Careful judgements have to be made about the acceptability of certain terms. In particular, words relating to minority groups that suffer discrimination are increasingly unacceptable to audiences. For example, words such as 'faggot', 'poof' or 'queer' are sometimes used by members of the gay community to describe each other; but the same terms may be deemed offensive when used by a heterosexual, particularly if the terminology is used aggressively or in a clearly pejorative manner. The use of the word 'gay' to mean 'rubbish' or in a generally pejorative way is offensive to many members of the public.

 

In a ruling on this issue, the BBC Governors' Complaints Committee suggested that content-makers "should think more carefully about using the word 'gay' in its derogatory sense in the future, given the multiple meanings of the word in modern usage and the potential to cause unintended offence."

 

Reclamation of the language has led to the term 'nigger' being used by some in the black community and terms such as 'cripple' are sometimes used humorously or sarcastically by people with disabilities. But this usage may still cause distress within these communities and is also much more likely to cause offence when employed by someone who is not a member of the community in question.

 

Words associated with disability or mental illness, such as 'mong' or 'retard', have also increased in their potential to offend.

 

 

Slang

Slang, patois and regional words and phrases should be used carefully as the meaning or the degree of potential offence may differ according to different audiences. For example, 'twat' is a mild word to some people, to others it is another word for 'cunt' and hence one of the strongest terms.

 

Classic Content

Archive content frequently raises issues about the acceptability of language for a contemporary audience. Difficult decisions have to be made about whether or not to re-version content which contains language that is now clearly out of step with popular tastes.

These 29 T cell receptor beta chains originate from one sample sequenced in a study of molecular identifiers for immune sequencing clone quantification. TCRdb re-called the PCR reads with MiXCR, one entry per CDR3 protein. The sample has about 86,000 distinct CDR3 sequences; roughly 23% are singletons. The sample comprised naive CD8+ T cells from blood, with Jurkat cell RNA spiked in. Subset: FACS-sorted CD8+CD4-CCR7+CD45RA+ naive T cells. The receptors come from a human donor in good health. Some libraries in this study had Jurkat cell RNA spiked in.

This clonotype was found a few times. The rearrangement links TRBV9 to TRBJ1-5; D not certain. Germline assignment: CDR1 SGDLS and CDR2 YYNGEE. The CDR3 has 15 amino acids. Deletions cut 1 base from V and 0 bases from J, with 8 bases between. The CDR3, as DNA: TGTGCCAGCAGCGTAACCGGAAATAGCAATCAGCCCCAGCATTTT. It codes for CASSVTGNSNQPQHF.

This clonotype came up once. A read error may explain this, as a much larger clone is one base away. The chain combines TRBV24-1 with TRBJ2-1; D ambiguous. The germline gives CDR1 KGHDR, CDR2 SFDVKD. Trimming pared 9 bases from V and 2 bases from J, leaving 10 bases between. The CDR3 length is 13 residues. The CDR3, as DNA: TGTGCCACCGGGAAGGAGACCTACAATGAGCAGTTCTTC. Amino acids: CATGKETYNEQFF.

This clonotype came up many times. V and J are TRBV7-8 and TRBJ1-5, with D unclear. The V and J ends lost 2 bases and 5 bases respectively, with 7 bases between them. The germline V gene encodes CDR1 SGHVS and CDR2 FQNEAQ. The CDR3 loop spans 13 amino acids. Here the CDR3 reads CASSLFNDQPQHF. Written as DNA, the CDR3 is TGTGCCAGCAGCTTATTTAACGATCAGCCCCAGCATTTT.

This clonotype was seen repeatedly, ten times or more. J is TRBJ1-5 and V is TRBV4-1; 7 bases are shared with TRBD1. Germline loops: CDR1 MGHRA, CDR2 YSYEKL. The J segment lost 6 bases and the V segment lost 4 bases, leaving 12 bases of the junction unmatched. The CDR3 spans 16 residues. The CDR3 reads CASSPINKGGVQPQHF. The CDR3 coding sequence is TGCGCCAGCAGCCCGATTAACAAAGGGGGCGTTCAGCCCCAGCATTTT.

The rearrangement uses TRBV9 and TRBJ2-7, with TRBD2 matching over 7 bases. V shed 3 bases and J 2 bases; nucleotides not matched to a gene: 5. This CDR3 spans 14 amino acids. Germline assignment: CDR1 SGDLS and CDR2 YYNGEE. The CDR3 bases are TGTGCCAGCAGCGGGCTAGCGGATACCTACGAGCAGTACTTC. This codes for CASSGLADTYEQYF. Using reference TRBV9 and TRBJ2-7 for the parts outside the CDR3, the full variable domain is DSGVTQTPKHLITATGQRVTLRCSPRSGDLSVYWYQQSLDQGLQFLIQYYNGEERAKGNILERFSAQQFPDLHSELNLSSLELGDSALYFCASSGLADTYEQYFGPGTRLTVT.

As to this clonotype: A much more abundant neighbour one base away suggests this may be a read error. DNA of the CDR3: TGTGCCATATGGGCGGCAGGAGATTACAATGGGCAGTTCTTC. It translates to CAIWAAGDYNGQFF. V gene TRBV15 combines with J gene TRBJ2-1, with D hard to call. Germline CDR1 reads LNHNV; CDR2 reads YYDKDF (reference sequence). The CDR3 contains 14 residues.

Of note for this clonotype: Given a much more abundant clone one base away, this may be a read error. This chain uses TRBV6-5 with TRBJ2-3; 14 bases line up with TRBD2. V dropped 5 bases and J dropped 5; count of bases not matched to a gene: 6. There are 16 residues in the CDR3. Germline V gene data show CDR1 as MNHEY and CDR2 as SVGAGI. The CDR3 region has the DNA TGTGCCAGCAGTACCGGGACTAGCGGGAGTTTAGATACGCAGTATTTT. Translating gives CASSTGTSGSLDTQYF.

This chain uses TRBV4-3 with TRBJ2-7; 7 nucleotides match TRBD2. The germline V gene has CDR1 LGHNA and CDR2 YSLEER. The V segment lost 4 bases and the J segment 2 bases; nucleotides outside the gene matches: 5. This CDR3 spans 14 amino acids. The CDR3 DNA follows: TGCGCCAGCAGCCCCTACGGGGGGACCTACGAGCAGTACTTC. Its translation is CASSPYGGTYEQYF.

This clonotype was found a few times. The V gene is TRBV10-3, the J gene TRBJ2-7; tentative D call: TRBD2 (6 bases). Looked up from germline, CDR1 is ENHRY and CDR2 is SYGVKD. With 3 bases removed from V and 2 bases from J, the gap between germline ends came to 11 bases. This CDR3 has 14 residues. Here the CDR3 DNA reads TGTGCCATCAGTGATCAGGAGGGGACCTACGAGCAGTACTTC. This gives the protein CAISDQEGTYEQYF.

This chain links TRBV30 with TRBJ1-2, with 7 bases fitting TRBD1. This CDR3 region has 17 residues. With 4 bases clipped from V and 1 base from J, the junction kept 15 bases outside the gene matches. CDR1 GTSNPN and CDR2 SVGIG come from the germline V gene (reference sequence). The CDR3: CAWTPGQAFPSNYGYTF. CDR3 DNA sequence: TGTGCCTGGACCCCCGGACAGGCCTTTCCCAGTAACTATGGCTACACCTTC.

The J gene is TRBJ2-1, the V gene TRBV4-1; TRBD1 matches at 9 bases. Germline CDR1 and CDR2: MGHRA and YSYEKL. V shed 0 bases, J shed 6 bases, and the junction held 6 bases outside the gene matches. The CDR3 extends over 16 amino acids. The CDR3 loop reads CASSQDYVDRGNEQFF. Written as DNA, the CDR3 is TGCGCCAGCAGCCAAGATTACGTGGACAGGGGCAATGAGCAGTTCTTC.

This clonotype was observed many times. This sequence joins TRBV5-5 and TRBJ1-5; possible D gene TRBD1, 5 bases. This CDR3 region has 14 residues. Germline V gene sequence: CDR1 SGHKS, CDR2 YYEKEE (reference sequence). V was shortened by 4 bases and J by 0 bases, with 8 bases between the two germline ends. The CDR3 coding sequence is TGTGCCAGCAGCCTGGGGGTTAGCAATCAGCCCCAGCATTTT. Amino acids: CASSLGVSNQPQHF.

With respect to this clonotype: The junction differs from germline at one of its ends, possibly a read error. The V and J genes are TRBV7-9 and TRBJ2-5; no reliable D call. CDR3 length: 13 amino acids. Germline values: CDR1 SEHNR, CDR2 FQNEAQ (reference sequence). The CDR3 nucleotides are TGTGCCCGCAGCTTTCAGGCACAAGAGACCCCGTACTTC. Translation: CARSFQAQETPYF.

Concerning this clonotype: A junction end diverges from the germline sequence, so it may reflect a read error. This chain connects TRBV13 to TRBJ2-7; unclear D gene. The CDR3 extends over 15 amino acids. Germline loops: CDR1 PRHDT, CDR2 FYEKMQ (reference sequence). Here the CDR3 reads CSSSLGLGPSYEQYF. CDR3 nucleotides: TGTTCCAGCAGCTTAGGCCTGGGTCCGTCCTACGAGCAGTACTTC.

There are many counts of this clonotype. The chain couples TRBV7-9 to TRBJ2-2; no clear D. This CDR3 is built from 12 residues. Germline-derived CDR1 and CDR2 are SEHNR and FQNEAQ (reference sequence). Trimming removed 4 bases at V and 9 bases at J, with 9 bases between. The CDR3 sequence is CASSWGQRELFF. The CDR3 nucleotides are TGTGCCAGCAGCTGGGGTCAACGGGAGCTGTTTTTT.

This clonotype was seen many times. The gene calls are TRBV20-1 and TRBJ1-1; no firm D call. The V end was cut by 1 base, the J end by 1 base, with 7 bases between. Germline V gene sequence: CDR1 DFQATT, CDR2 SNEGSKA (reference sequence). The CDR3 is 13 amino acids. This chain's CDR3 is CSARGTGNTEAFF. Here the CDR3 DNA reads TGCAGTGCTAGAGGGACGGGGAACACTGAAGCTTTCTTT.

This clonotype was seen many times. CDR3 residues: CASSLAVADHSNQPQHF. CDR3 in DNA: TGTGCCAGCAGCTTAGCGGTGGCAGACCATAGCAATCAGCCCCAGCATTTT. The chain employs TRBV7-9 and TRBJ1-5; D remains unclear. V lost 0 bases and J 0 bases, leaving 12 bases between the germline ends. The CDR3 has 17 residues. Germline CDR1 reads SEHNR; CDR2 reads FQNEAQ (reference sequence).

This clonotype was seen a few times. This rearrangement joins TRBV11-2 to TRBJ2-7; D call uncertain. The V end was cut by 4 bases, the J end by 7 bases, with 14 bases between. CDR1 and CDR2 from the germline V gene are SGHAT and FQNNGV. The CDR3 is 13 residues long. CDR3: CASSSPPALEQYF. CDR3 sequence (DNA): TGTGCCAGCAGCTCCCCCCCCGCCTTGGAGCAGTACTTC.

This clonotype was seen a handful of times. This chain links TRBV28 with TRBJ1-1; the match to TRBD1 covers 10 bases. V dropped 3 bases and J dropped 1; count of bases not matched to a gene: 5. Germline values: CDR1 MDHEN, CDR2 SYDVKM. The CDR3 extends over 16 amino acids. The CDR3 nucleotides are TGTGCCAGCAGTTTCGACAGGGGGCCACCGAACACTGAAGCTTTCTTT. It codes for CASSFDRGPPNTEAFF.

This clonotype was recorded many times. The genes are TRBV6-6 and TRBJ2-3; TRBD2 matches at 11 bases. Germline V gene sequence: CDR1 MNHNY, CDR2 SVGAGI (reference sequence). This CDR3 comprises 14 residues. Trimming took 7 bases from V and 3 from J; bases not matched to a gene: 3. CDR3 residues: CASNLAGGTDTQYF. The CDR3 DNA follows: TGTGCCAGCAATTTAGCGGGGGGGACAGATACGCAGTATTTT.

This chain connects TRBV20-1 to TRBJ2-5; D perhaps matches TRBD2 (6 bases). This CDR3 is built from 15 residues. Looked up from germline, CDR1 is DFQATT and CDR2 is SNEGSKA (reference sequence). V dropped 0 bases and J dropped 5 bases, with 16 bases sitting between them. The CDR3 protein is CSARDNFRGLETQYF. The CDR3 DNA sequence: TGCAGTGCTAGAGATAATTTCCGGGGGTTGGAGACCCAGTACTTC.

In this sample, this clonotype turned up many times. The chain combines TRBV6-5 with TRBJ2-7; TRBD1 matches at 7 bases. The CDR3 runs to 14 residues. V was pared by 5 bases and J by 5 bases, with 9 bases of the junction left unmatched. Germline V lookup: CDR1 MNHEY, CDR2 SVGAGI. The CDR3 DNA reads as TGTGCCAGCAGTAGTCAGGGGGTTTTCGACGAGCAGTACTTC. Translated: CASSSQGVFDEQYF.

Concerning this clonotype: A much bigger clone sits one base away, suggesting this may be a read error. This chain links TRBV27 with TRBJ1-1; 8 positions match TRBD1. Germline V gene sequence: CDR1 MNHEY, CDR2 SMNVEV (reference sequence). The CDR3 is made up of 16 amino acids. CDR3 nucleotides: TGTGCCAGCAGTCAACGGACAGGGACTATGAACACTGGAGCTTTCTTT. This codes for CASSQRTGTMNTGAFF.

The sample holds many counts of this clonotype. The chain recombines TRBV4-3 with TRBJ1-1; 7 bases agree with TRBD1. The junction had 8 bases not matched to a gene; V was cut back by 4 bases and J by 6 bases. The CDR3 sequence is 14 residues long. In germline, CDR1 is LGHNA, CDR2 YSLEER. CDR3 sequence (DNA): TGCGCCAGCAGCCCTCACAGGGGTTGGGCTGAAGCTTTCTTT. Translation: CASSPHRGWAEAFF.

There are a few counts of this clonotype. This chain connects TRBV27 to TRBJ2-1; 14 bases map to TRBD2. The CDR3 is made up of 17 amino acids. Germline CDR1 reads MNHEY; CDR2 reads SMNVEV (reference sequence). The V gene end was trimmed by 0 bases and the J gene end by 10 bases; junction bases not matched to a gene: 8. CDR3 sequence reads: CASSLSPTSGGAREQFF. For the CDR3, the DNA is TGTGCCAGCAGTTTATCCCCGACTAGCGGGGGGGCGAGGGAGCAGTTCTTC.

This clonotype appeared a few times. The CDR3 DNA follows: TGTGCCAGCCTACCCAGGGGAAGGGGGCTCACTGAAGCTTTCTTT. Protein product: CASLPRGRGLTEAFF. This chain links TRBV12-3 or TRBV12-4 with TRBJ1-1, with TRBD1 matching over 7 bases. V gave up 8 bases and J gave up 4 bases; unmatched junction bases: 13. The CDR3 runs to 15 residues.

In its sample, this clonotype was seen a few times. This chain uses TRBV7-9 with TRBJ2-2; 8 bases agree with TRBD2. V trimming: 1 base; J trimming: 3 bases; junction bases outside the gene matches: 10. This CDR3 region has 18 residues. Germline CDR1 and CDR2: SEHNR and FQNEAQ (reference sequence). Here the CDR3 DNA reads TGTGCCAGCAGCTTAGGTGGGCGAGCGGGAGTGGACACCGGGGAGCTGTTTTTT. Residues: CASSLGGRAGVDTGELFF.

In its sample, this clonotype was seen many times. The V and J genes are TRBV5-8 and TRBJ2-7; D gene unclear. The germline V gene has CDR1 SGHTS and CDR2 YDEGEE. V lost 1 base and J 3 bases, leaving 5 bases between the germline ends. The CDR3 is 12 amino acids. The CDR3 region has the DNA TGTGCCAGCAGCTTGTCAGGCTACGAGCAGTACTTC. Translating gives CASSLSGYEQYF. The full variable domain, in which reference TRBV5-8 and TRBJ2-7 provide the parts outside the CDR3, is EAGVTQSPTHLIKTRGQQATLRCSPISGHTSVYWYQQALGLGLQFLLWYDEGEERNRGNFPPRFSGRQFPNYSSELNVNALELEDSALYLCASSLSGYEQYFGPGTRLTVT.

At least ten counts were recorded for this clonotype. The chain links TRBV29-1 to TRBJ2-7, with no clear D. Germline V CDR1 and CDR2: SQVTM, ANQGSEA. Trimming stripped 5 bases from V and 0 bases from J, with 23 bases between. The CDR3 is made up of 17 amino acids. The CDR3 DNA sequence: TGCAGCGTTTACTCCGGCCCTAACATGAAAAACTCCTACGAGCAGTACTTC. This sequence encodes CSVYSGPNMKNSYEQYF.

As with other instances of strong language, context, character and scheduling are important considerations. BBC7, for example, devotes much of its schedule to classic comedy and the station's audiences are less likely than others to be surprised by terminology which would not be acceptable in contemporary comedy. Presentation announcements also help to explain the original context of the broadcast. However, the station's editorial teams still have to make case by case judgements on whether dialogue goes beyond the bounds of acceptability and edit accordingly.

 

All BBC outlets should take great care if broadcasting un-edited archive programmes as straight-forward repeats in the normal schedules. Audiences will usually judge such content by contemporary standards and may take offence if terms now considered pejorative are retained in the repeat.

 

Bleeping and Dipping

Production teams may sometimes choose to bleep out or dip the sound on strong language rather than edit it out of a programme. In these cases, it's important to ensure the sound is completely removed and that television viewers cannot see the words being clearly mouthed by the speaker. Entertainment and factual programmes may want to suggest the existence of strong language by including the first and/or last syllables but this is not acceptable pre-watershed if audiences can easily understand what the word is intended to be.

 

Further Reading

This guidance is informed by the findings of the BBC's most exhaustive research into issues of taste and standards, contained in the 2009 report Taste, Standards and the BBC: Public Attitudes to Morality, Values and Behaviour in UK Broadcasting:

 

http://www.bbc.co.uk/aboutthebbc/reports/pdf/taste_standards_june2009.pdf